Finger Follows Function

The principle of “form follows function” seems to be increasingly challenged by modern industrial design. Indeed, almost all of our smartphones and laptops are now shaped as rectangular boxes with a glass screen. Using long-exposure photography, we set out to reveal the functionality of these devices to the naked eye by capturing the interactions of a person doing ordinary tasks.

A red LED is attached to the someone’s finger, and the shutter is held open while they execute a common task like scrolling through a Facebook feed or typing up an e-mail. By keeping the camera’s shutter open, we capture the trace of the movement, revealing both the flow and density of their gestures.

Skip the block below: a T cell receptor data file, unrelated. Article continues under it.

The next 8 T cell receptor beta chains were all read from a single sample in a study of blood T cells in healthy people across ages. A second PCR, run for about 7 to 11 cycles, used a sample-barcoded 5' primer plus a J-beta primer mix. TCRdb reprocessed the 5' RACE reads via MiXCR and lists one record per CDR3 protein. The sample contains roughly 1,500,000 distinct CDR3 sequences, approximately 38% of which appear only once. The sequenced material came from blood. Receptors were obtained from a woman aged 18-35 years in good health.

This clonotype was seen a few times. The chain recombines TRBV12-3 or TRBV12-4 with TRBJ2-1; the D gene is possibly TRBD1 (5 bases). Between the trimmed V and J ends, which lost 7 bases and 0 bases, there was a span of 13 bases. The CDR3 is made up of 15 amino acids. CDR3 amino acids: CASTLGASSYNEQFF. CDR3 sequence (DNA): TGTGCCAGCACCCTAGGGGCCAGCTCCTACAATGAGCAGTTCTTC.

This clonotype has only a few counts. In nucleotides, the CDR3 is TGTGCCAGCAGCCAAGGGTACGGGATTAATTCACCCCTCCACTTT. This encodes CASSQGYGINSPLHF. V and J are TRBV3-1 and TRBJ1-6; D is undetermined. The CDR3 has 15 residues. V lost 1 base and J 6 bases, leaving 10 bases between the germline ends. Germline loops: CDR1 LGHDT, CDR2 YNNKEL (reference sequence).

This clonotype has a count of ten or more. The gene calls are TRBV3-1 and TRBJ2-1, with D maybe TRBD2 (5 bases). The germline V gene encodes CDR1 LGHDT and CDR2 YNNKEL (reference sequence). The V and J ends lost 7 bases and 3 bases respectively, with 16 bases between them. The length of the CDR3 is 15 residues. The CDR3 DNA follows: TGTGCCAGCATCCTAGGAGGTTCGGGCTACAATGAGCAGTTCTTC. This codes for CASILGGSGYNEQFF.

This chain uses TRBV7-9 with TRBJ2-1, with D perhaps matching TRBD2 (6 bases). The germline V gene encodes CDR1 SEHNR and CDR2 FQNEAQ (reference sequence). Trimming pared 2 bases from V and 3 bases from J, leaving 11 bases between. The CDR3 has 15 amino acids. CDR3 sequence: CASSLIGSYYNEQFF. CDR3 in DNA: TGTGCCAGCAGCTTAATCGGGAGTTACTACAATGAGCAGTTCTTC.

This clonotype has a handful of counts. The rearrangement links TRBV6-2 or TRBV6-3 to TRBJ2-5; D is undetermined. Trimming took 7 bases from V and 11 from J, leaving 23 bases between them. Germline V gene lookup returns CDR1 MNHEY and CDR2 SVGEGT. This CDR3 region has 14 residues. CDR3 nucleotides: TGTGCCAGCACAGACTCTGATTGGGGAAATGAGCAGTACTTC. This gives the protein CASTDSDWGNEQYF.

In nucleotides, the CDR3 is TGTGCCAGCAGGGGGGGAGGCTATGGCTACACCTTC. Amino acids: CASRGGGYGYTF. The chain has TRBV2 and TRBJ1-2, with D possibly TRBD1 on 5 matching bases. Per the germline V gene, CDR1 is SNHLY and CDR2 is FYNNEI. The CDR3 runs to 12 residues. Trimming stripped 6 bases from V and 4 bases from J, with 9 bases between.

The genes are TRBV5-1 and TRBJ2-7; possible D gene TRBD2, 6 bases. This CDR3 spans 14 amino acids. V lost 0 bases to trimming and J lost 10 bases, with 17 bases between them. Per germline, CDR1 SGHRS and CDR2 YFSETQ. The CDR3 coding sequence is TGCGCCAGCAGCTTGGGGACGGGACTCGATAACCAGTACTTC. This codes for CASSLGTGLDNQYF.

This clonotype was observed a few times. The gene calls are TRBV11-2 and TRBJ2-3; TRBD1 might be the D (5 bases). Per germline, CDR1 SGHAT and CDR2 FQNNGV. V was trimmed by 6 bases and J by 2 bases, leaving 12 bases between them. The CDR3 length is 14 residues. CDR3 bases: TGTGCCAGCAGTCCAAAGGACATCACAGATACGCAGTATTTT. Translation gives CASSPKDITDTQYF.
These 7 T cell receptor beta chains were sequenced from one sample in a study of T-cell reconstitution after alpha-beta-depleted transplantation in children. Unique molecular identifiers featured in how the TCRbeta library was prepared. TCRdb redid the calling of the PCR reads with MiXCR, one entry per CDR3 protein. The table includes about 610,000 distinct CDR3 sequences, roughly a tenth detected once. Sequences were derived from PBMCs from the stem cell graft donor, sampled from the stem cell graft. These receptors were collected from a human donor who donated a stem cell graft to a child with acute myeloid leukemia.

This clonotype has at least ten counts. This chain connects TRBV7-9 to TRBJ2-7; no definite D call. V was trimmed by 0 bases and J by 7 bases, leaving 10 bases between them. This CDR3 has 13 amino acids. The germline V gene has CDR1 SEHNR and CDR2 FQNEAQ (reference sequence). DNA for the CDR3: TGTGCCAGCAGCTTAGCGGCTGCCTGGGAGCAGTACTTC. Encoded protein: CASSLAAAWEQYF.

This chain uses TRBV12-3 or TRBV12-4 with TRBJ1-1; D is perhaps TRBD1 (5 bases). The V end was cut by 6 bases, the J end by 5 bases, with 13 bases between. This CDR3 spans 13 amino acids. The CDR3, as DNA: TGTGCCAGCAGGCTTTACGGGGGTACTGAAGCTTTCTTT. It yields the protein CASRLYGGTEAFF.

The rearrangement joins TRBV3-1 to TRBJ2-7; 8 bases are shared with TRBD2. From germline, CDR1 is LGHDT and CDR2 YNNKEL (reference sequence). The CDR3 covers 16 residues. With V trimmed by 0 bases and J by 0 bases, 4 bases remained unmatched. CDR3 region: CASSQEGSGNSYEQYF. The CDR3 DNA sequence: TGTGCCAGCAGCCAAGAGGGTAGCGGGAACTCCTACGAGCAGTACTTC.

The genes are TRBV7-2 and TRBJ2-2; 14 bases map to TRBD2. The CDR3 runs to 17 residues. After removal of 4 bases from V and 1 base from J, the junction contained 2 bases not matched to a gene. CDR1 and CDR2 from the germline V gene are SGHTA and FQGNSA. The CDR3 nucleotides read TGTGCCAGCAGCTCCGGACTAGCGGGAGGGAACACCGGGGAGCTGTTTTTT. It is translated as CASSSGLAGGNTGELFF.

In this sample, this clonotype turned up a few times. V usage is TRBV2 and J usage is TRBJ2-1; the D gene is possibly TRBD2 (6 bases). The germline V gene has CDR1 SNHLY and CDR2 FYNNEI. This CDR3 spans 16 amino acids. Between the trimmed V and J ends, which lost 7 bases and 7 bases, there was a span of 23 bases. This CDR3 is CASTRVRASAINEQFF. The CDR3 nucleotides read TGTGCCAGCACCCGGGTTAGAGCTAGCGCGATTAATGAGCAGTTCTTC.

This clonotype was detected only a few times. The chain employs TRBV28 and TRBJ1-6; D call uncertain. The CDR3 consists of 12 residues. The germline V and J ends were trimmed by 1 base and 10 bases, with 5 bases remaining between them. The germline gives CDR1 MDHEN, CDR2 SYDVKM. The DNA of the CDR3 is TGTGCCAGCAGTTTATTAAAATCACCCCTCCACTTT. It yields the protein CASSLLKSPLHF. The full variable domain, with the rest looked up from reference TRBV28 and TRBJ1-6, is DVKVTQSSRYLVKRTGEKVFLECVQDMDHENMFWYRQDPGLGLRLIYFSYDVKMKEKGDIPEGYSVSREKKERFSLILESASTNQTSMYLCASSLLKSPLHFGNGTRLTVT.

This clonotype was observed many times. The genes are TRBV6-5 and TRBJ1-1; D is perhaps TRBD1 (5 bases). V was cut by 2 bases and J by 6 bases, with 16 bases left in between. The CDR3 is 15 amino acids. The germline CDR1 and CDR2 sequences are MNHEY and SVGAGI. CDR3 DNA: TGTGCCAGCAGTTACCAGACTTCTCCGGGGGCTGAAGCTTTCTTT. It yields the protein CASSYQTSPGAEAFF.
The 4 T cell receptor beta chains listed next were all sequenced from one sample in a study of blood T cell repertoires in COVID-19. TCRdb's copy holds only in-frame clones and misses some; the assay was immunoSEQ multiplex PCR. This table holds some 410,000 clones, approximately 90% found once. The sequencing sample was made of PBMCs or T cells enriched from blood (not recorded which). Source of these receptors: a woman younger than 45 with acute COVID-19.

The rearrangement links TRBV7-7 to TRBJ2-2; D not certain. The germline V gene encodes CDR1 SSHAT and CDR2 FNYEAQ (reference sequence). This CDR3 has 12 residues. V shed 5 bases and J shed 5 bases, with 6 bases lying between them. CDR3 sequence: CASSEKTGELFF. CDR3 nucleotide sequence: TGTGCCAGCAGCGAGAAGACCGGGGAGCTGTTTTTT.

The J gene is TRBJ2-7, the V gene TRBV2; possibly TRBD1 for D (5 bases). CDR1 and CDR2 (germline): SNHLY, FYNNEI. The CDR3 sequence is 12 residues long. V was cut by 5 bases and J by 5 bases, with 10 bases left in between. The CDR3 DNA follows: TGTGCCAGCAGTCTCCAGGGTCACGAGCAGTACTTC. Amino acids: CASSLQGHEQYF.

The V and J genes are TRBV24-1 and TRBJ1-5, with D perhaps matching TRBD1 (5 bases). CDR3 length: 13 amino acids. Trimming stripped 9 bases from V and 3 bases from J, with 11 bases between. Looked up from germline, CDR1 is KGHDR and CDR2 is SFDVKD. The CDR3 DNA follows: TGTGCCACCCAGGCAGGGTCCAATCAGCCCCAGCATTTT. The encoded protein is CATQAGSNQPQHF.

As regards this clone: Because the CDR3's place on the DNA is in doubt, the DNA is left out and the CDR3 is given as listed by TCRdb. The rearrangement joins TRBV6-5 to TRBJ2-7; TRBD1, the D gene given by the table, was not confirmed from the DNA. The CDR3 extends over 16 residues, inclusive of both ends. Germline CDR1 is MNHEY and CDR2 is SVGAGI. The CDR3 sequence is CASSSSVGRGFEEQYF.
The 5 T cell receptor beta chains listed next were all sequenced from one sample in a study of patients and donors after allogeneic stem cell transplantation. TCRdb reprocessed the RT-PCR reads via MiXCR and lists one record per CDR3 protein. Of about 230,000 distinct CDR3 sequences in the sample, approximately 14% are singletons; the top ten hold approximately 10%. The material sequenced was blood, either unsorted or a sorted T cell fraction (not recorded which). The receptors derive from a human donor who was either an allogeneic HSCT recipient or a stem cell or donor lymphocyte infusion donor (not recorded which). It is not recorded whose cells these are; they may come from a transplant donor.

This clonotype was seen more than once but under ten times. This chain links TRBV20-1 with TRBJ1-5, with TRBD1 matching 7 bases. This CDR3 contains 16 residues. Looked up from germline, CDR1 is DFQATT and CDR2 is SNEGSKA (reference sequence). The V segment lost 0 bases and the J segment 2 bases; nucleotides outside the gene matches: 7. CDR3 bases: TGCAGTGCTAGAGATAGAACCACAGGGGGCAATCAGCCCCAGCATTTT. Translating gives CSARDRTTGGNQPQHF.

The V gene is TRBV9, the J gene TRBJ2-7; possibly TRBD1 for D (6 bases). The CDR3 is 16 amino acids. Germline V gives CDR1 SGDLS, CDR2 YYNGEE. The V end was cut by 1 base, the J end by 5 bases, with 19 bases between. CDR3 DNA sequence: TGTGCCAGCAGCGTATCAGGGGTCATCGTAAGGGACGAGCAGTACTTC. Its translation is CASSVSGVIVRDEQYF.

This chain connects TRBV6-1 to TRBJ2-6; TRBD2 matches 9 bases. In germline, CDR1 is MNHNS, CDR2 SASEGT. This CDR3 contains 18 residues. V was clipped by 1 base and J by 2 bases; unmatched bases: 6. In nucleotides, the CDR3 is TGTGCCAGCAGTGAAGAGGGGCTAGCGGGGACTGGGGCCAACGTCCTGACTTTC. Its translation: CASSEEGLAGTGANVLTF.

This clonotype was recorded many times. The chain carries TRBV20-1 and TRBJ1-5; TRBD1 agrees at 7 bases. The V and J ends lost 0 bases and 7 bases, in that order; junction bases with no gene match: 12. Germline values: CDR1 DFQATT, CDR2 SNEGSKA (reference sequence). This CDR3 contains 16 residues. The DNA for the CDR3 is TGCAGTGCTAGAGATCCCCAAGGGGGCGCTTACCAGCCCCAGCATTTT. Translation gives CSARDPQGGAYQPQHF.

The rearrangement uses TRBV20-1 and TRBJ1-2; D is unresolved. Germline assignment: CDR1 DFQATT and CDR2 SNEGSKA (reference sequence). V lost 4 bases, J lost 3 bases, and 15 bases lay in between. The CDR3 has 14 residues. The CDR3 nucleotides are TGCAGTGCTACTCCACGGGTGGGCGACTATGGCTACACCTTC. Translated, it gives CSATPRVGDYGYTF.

As a result of this experiment, we are now better informed about the different factors involved in long-exposure photography. This allows us to take more control over the camera, which will prove helpful in future projects.

We presented this work along with “Beaming it Right” at the end of the class. Throughout the week, we also explored DSLR manipulation, high-speed photography, stop-motion animation, time slicing and post-processing video effects.